Bankruptcy Increases During COVID-19

Jun 24, 2022

The COVID-19 pandemic has thrown the U.S. economy into disarray and has put many businesses under serious financial strain. As a result, many will soon file for bankruptcy protection. The worst hit industry has been retail, with many stores closing or being under-capacity. In addition to the impact on the economy, many consumers have lost their social life. The restrictions on social interactions and limited capacity will limit the amount they spend.

As more people file for bankruptcy, the number of court cases will rise. The bankruptcy courts will become overcrowded, with larger firms getting the higher priority. Meanwhile, smaller firms are more likely to be dismissed and liquidated without the protection of the court. In the meantime, there will be subsidies and payment moratoria to encourage out-of-court restructuring. This way, banks can restructure debt and keep their balance sheets healthy.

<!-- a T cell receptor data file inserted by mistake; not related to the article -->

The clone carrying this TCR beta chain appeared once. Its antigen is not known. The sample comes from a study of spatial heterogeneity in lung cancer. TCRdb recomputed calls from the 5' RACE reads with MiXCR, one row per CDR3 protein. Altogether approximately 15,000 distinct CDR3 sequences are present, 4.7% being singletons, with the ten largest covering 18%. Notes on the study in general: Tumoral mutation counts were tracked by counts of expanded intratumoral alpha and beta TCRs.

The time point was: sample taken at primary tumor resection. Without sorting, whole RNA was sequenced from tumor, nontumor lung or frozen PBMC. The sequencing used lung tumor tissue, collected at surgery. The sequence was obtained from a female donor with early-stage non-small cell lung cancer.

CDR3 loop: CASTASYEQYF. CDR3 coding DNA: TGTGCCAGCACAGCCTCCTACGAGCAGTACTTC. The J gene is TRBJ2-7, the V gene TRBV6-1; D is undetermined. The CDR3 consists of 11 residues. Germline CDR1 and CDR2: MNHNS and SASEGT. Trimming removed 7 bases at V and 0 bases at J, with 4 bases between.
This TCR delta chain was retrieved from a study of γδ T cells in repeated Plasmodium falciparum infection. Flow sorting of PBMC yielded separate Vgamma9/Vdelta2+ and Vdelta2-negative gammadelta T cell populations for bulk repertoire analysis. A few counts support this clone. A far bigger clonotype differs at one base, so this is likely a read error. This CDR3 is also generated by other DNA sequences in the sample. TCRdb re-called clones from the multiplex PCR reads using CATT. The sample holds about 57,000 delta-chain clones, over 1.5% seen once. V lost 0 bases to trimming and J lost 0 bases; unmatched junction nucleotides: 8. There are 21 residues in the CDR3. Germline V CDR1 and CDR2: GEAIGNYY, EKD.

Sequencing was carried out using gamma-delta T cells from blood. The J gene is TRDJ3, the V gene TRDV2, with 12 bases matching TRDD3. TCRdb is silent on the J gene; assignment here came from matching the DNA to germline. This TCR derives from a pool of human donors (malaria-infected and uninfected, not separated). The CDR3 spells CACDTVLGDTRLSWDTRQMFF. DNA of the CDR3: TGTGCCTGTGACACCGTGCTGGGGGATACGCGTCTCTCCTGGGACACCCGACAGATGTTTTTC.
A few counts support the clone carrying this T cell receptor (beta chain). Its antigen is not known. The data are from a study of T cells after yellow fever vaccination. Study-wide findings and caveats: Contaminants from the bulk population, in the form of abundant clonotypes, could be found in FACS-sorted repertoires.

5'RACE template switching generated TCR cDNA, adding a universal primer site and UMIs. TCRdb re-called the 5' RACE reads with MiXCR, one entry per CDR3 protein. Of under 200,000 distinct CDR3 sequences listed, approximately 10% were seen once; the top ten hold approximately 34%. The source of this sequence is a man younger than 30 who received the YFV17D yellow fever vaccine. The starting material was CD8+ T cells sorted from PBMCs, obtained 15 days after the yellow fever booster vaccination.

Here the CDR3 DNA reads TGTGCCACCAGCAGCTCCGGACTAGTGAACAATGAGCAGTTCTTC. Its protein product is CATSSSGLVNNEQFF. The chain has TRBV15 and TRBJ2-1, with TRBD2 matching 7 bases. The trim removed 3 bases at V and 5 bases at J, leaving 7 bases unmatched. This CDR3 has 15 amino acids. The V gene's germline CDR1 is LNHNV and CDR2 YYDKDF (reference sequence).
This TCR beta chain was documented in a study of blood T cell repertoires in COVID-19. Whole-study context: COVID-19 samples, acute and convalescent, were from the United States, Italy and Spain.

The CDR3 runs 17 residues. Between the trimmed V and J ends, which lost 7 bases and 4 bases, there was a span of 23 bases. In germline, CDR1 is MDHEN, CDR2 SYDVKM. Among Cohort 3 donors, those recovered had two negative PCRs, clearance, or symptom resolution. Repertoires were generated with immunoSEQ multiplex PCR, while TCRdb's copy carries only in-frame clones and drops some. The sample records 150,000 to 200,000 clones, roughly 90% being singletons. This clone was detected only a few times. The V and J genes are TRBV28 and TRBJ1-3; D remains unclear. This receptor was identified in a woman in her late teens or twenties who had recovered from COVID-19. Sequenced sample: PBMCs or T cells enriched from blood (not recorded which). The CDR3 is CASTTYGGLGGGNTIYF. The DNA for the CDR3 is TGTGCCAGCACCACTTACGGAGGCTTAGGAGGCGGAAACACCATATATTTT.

Bankruptcy filings for individuals increased by 9% in 2021. These increases occurred along with the withdrawal of state-backed financial aid during the Covid-19 pandemic. In 2021, 14,081 businesses and individuals filed for bankruptcy. That is an increase of 1,169 over 2020. However, the increase in bankruptcy filings can also be attributed to the fact that government interventions helped delay many people from reaching their bottom.

As a result, the number of bankruptcies is expected to rise again by more than a quarter in 2022. In addition, the CARES Act introduced a moratorium on foreclosures, which reduced the demand for bankruptcy protection. The CARES Act and the Paycheck Protection Program streamlined the chapter 11 process, which should help in reducing the number of companies filing for bankruptcy.

In addition to the COVID-19 impact, the fallout from the pandemic has been even worse than the Great Depression. Moreover, this pandemic has prompted more job losses and decreased corporate balance sheets. In addition to the increased number of business and personal bankruptcies, this pandemic has also lowered the GDP of the U.S. economy by 9.5% in the first two quarters of 2020.

Although the economy is expected to expand in 2019, the recession has left some industries more vulnerable than others. In 2020, 77 hotel and gaming companies filed for bankruptcy protection. This is up from 92 in the previous year. The tourism industry, on the other hand, grew in growth, and is expected to remain strong. With the rising number of companies filing for bankruptcy, consumers should be prepared for the next recession.